Oct 11, 2017 at 12:00am ET By Alyssa Walker

In August, researchers from the Brigham and Women’s Hospital in Boston announced a new study that showed that anti-inflammatory injections could lower the risk of heart attacks and slow the progression of cancer.

Researchers found that heart attack survivors who received injections of a targeted anti-inflammatory called canakinumab had fewer attacks in the future.  They also found a 50 percent decrease in cancer deaths in those treated with the drug.

To date, statins are the go-to drug of choice for heart attack prevention.  They work by lowering cholesterol levels.

The problem? Up to 25 percent of those who have one heart attack will have another within five years.

Researchers hope that the use of this new anti-inflammatory drug, combined with statins, will reduce recurring heart attacks in survivors and limit the number of first-time heart attacks for those most at risk.

Researchers tested over 10,000 patients who had had a heart attack and a positive blood test for inflammation. All received high doses of statins and either canakinumab or a placebo. The study lasted for four years.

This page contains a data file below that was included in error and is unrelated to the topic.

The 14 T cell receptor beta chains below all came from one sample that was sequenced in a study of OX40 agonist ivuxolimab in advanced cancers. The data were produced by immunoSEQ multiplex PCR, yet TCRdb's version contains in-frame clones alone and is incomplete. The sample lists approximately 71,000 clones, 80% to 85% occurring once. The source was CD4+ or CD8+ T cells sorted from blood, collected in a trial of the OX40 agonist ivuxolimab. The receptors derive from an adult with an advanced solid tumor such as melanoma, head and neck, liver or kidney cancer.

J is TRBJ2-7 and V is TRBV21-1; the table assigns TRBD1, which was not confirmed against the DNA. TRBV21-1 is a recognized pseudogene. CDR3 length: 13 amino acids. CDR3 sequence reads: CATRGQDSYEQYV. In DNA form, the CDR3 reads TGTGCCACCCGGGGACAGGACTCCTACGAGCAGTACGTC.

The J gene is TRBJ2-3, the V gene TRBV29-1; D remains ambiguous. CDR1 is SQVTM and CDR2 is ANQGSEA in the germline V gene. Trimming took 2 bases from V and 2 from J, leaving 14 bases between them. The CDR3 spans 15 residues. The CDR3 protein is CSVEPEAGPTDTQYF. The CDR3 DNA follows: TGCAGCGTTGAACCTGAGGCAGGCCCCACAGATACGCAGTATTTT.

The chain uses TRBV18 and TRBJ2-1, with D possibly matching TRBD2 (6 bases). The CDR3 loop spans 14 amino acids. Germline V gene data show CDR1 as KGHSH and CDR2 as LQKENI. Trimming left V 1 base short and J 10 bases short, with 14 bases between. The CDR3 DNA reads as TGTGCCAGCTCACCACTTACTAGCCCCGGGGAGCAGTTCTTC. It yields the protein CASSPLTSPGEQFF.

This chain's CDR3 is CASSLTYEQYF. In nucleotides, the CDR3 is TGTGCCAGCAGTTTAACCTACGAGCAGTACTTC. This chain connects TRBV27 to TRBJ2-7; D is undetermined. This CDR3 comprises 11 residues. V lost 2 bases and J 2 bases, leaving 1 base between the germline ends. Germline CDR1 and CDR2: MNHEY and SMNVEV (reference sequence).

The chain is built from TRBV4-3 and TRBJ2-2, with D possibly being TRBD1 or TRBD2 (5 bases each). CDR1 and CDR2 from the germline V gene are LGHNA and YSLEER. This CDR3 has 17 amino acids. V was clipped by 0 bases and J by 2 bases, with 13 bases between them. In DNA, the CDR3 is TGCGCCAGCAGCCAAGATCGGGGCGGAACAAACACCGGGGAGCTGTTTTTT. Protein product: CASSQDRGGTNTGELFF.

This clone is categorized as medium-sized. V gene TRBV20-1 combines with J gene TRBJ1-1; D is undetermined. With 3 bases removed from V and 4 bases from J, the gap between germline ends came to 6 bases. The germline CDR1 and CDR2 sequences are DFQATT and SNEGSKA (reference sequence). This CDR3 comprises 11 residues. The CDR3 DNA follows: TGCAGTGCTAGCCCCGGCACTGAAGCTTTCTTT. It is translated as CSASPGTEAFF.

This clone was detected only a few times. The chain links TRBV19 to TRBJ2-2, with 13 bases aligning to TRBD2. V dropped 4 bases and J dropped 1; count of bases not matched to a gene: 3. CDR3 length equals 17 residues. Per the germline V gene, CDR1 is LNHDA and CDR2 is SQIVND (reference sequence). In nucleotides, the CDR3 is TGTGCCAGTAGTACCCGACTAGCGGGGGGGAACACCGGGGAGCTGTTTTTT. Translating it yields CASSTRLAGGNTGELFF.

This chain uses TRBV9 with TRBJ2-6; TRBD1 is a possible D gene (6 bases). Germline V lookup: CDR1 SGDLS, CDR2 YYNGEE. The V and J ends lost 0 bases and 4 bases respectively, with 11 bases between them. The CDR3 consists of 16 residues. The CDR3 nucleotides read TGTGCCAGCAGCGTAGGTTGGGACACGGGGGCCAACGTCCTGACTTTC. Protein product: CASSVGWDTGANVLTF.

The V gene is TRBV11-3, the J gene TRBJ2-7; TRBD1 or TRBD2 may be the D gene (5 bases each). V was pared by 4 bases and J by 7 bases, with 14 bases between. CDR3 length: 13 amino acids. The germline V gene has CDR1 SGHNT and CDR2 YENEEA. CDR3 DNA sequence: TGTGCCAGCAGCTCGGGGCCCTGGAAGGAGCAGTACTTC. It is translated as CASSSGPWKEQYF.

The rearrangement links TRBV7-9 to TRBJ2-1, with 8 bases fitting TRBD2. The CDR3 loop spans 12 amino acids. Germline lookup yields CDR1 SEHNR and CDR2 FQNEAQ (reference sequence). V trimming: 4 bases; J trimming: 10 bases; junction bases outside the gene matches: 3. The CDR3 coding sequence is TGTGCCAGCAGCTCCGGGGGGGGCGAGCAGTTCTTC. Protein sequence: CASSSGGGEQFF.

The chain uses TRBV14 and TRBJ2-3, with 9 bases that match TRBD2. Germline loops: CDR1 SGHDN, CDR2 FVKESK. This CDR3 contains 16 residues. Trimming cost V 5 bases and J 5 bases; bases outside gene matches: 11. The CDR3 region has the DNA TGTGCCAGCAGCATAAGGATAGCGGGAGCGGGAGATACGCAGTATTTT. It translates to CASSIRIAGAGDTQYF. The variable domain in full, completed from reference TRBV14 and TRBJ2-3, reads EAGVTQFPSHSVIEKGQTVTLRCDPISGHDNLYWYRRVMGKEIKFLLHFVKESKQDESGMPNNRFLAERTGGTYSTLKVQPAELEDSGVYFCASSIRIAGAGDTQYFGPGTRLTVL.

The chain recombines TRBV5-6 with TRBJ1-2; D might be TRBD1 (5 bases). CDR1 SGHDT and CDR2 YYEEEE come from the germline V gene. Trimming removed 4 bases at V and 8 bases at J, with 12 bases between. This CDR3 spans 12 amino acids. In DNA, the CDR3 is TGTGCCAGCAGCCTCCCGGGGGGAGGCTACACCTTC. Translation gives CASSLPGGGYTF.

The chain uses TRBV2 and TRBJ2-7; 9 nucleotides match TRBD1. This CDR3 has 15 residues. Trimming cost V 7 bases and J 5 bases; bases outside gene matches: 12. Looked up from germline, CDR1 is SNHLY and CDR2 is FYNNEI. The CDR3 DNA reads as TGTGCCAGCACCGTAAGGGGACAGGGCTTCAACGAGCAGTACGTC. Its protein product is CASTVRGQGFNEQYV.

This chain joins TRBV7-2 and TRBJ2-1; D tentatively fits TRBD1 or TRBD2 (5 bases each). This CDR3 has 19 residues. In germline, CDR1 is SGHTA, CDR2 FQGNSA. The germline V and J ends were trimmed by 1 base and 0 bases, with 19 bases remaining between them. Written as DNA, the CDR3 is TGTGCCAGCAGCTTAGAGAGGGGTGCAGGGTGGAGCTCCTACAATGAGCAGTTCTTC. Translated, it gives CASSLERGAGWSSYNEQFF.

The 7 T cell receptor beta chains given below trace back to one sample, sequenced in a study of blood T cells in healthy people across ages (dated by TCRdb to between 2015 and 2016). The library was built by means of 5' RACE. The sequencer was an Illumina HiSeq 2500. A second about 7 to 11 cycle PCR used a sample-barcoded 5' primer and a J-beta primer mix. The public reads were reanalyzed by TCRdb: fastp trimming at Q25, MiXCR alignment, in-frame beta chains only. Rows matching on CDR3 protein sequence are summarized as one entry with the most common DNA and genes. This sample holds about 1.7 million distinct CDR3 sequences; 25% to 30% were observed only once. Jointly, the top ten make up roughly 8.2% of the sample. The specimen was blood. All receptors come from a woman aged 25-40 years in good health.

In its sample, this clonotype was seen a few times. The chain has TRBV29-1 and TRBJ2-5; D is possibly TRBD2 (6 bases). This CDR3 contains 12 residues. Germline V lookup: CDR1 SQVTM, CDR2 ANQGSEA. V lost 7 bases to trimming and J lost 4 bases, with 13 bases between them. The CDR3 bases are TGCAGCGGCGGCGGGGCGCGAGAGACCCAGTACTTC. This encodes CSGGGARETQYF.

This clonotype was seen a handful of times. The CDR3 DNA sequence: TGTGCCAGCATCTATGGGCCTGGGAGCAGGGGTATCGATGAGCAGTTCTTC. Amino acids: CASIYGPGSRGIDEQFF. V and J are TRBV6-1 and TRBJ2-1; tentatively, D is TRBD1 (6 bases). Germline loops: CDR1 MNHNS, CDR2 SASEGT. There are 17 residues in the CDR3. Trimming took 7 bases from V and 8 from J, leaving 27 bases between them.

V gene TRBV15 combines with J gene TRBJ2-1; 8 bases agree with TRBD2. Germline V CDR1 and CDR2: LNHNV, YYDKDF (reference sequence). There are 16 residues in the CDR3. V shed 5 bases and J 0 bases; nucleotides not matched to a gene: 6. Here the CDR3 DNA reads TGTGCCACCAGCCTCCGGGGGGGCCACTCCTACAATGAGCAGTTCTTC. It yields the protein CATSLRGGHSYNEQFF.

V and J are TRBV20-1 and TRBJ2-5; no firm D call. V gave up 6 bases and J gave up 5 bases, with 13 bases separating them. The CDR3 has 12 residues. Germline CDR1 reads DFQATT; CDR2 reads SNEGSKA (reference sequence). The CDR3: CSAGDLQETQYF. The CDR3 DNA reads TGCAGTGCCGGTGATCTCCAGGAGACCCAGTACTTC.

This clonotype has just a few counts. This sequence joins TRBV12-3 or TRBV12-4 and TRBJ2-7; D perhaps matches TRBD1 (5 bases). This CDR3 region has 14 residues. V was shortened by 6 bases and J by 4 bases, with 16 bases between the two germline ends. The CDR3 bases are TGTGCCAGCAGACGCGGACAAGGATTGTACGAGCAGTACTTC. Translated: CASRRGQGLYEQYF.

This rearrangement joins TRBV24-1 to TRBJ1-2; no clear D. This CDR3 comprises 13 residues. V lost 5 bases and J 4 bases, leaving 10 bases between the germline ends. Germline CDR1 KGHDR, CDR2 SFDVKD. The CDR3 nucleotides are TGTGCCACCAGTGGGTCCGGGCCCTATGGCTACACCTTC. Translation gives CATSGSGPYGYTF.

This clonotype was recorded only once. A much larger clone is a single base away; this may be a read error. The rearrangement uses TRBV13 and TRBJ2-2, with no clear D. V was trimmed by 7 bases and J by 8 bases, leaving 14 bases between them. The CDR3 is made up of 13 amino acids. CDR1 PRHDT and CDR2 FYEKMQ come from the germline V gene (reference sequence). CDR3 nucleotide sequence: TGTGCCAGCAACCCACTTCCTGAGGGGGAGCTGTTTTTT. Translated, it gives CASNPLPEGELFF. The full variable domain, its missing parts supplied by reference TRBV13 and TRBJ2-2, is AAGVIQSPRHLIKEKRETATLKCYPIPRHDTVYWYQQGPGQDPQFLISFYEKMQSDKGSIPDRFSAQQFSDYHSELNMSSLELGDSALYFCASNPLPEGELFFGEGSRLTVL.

In an article in The Guardian, research team leader Dr. Paul Ridker said, “For the first time, we’ve been able to definitively show that lowering inflammation independent of cholesterol reduces cardiovascular risk.”

He added, “This has far-reaching implications. It tells us that by leveraging an entirely new way to treat patients—targeting inflammation—we may be able to significantly improve outcomes for certain very high-risk populations.”

Learn more about studying cardiology.

 

Alyssa Walker is a freelance writer, educator, and nonprofit consultant. She lives in the White Mountains of New Hampshire with her family.

Add your comment

News

image
June 13, 2018

This year, there were six times as many new medical and dental students from London as there were from the Northeast, as reported by The Guardian. Uca...


image
June 6, 2018

Think low entrance scores are an indication of future poor performance in medical school? Think again -- at least as it pertains to disadvantaged stud...


comments powered by Disqus